Giro d’Italia 2020 Report

Last time up the StelvioSo, how did I fare this Giro d’Italia 2020, compared to what I had in mind beforehand?

Well, I choked on the Mortirolo (from Mazzo) again and – barely – made it up the Bernina, all the way from Tirano.

The difference with last year being, that this did not happen during the same stage and that the Mortirolo was just as hot, but the Bernina was the coldest of all.

But, I kinda, sorta, had my revenge on the Mortirolo, as I was on its summit no less than four times, once twice during the same stage.

I also ended up on the Stelvio summit three times, during my prologue and as finishes for stages 7 and 9.

And, I was able to complete the Maratona dles Dolomites, which had been on my to-do/wish list, since I first visited the Dolomites in 2011.

Not surprisingly, that stage (6) also came with the highest elevation difference (D+) of all stages: almost 4,250 meters.

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Giro d’Italia 2020 Plans

Contrary to my past ‘Grand Tours’, I’m not going to write a road book for my Giro d’Italia 2020.

Every time I put a lot of effort in it and while I usually manage to generally follow the stages I had in mind, I frequently have to change plans anyway.

This can be for any number of reasons, my advancing age probably not being the least important.

But, I’ve also suffered from a cyclist nodule and intense, hernia induced or incident related (back) pains.

Plus, the weather can be a force to reckon with and not seldom have I been cycling in near freezing conditions or ice cold rain one day, only to have my brain blown out because of the heat the next.

And while I have new climbs to discover during this Giro, I am already quite familiar with the area(s) and most of its climbs.

So, I can leave it that and you can stop reading if you’re no longer interested, but I’m writing down a few (loose) ideas anyway…

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Passo Giau


With a summit at 2,236 meters, the Passo Giau doesn’t earn a high ranking in the list of highest (paved) passes in Europe.

However, with an average of 9.1%, the climb from Selva di Cadore is a tough one.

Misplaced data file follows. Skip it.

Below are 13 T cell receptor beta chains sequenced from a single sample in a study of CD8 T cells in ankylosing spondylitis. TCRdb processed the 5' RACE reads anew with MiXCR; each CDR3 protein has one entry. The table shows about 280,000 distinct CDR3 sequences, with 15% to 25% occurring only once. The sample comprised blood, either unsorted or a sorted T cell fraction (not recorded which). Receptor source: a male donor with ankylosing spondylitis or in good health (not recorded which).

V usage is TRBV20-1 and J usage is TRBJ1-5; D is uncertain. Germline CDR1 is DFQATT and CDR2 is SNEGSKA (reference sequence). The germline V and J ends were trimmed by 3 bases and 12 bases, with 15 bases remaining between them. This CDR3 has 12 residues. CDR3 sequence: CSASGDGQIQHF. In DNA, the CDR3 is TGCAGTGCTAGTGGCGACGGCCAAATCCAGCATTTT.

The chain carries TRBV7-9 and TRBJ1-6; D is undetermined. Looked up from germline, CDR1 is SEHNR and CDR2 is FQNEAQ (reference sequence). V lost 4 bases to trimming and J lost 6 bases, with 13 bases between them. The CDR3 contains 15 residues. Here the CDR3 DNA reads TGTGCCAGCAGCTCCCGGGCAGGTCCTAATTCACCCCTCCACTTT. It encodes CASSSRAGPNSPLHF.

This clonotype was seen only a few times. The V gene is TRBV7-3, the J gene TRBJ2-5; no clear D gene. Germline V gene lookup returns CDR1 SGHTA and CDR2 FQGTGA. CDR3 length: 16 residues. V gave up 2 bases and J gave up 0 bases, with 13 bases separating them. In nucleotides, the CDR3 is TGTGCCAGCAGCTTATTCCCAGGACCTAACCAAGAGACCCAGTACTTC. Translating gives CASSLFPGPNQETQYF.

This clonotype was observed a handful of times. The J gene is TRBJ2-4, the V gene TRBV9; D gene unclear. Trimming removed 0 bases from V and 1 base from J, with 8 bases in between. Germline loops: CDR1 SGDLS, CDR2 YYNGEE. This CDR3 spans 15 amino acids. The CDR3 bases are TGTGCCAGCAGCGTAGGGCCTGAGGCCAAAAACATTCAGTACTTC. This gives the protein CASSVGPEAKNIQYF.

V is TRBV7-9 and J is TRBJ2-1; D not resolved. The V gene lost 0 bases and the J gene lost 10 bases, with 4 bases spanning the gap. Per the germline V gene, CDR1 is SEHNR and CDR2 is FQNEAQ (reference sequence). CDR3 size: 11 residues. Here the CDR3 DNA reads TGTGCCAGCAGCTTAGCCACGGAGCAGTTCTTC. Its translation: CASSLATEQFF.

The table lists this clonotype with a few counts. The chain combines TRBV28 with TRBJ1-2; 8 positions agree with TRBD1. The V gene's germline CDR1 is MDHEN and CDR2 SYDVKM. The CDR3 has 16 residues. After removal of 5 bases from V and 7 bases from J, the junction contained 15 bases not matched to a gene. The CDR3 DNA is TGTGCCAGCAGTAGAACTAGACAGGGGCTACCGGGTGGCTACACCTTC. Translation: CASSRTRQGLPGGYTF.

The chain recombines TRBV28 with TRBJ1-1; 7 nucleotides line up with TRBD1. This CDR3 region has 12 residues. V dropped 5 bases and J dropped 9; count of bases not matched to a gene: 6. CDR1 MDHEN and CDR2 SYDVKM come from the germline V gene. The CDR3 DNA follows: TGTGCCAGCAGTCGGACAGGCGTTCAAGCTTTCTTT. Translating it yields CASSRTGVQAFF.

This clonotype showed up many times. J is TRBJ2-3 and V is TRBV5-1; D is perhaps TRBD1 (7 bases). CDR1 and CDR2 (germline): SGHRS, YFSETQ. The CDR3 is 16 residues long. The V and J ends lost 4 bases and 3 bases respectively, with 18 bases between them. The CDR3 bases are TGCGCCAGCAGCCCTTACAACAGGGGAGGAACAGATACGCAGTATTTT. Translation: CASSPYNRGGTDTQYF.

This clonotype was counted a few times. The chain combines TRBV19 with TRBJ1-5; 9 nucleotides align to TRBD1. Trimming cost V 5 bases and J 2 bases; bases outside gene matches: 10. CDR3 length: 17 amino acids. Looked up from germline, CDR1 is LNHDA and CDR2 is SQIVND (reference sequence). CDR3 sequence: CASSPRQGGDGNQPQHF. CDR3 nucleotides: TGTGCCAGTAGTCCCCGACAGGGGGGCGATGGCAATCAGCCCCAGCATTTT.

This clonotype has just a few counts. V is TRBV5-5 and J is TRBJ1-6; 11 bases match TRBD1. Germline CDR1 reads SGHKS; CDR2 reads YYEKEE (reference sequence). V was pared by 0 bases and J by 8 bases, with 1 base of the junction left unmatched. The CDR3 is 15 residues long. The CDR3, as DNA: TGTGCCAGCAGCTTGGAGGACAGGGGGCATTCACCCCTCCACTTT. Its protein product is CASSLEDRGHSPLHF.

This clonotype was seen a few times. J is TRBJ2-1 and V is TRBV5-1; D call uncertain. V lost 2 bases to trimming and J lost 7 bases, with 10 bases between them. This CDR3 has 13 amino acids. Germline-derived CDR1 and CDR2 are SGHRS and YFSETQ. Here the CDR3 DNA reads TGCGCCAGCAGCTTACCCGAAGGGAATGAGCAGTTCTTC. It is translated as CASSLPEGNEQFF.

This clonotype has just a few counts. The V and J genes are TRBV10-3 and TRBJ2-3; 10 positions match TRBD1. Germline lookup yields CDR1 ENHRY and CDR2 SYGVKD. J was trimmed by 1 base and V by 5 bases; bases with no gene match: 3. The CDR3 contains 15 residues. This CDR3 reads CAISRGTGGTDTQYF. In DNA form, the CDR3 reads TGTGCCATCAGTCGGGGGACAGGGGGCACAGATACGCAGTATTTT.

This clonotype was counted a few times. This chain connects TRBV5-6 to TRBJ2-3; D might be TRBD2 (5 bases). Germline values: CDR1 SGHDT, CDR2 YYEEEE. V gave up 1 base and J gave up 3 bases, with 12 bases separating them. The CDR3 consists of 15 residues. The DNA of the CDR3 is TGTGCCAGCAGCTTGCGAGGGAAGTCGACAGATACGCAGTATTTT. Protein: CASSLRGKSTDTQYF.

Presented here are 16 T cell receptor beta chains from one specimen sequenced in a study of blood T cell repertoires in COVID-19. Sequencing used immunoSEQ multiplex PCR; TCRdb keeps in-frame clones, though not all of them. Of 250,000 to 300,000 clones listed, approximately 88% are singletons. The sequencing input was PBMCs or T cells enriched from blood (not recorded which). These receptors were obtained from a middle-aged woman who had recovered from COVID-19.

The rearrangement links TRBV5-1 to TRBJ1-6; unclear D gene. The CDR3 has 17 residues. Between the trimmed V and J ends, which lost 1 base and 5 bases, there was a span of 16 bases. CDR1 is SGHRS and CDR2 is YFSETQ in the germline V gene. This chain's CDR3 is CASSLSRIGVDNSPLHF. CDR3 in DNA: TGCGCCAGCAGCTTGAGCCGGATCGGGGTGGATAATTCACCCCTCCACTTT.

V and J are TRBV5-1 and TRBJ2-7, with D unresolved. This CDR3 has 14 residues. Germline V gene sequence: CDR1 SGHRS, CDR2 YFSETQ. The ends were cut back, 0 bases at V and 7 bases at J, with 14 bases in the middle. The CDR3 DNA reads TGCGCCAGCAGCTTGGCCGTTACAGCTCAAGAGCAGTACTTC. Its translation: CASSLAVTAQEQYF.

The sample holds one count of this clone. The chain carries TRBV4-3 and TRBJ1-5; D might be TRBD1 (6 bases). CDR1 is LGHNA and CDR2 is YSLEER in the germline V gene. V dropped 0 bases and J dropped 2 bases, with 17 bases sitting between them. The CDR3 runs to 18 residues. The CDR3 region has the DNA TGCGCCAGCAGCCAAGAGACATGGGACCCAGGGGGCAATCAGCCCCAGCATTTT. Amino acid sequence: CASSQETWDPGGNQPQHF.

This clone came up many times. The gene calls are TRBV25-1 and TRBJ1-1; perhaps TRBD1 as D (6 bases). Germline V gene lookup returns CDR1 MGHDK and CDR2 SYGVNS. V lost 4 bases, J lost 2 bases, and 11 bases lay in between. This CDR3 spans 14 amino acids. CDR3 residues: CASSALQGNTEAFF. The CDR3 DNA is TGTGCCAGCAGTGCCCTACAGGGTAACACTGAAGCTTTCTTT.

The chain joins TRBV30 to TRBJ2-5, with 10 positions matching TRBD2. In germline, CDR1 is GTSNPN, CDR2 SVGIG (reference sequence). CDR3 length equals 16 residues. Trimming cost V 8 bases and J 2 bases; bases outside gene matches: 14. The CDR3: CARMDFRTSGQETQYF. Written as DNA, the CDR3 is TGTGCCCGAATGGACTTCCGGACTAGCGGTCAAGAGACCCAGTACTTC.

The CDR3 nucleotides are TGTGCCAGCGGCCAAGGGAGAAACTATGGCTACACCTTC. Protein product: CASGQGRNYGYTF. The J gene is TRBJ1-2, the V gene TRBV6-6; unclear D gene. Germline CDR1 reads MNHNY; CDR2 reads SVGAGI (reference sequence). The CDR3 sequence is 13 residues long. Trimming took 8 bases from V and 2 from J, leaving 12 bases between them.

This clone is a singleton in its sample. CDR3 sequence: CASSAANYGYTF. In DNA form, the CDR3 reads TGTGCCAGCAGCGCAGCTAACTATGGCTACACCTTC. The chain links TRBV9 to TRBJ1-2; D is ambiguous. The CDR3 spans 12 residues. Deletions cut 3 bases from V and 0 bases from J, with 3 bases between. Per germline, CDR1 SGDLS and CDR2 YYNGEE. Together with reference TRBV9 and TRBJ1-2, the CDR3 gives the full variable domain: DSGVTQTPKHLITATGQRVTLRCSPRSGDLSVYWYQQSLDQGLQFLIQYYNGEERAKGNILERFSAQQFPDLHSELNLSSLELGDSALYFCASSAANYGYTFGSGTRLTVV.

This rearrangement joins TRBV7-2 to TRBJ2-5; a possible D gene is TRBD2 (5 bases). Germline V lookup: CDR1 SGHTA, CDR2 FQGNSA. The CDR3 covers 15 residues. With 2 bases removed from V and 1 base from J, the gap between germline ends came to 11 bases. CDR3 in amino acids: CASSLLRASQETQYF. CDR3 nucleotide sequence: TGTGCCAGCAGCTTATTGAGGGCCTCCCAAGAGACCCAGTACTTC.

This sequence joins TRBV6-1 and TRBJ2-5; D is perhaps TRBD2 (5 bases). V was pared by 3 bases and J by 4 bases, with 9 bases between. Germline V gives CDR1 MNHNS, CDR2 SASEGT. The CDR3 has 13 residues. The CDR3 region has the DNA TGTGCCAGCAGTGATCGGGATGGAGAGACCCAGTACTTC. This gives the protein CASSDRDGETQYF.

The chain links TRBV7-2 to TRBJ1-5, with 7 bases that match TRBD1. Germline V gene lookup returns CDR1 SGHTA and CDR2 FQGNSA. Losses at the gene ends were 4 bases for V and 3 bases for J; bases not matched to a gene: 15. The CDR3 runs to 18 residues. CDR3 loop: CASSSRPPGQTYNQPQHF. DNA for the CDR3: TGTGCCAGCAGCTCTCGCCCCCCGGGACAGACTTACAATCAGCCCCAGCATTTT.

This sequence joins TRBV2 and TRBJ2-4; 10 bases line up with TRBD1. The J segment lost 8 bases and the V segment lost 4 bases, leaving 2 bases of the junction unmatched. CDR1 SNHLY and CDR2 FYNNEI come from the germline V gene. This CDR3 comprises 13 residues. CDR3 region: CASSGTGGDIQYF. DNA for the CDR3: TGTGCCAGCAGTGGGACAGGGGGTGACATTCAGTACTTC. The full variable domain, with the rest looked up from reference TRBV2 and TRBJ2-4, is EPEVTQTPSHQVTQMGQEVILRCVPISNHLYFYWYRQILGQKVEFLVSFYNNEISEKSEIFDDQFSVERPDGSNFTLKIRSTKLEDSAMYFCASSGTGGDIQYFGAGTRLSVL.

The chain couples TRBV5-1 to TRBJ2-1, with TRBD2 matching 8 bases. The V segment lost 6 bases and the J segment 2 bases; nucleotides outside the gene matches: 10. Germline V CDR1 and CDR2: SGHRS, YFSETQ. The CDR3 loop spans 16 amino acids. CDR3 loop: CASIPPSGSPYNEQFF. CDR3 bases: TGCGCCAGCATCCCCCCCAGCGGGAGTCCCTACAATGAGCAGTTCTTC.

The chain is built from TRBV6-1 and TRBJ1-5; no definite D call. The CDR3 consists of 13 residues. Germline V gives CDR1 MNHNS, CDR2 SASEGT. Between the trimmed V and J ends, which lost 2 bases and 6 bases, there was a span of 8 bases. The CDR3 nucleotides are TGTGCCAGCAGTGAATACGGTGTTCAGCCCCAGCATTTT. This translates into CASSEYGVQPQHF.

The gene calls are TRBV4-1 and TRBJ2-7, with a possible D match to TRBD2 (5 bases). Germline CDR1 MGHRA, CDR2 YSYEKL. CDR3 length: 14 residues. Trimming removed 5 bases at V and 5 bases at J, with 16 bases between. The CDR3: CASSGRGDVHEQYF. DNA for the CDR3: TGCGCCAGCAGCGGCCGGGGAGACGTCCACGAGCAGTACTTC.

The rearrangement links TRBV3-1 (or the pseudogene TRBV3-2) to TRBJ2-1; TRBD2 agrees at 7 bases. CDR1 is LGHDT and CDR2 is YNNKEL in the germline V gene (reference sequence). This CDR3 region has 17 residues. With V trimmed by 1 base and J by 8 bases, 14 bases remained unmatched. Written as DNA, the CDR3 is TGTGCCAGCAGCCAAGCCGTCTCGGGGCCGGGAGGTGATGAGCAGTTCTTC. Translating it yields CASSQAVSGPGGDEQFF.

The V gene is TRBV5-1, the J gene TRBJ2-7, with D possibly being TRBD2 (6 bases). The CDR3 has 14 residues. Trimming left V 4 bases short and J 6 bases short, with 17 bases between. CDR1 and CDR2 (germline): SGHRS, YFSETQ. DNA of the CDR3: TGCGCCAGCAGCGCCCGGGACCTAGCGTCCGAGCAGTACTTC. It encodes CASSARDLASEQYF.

Climbing the Giau is also part of the long version of the Maratona dles Dolomites, the “Percorsa Maratona”.

I managed to ride that by myself, as it’s near impossible and expensive to get an entry to the official event, during my Giro of 2020. Besides, the event was cancelled in 2020, due to Covid-19…

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Giro d’Italia 2015 – Stage 4

Tre Cime di Lavaredo & Giau

It looked like it was now or never for the attack on Tre Cime di Lavaredo. I let go of the idea to make that a 150+ kilometer round trip, so we transferred to Cortina d’Ampezzo by car

From there, I eventually found the way up to Tre Croci, which could be considered a warm up for the real thing.

Descending the Tre Croci and then climbing back up to the Lago di Misurina, brought me to the start of the tough part of the climb up Tre Cime.

Paula had to pay no less than 24 Euro to get past the toll gate – seeing you on a bicycle, they just laugh at you and you pay nothing – and while it was ever getting colder, I started to inch my way up.

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Giro d’Italia 2011 – Stage 1

Valparola, Giau & Falzarego

GPS of today's rideToday our self declared cycling hero was out for some serious climbing.

It was not that easy to find a route that would not require (more than one) transfer by car, but he found one.

Unfortunately, the trip to the starting point in La Villa (Badia) took longer than expected.

Why vehicles with a (combined) length of over 10 meters are allowed on the Gardena Pass, is a mystery to C. but he was not amused and they arrived on the spot as late as 11:00…

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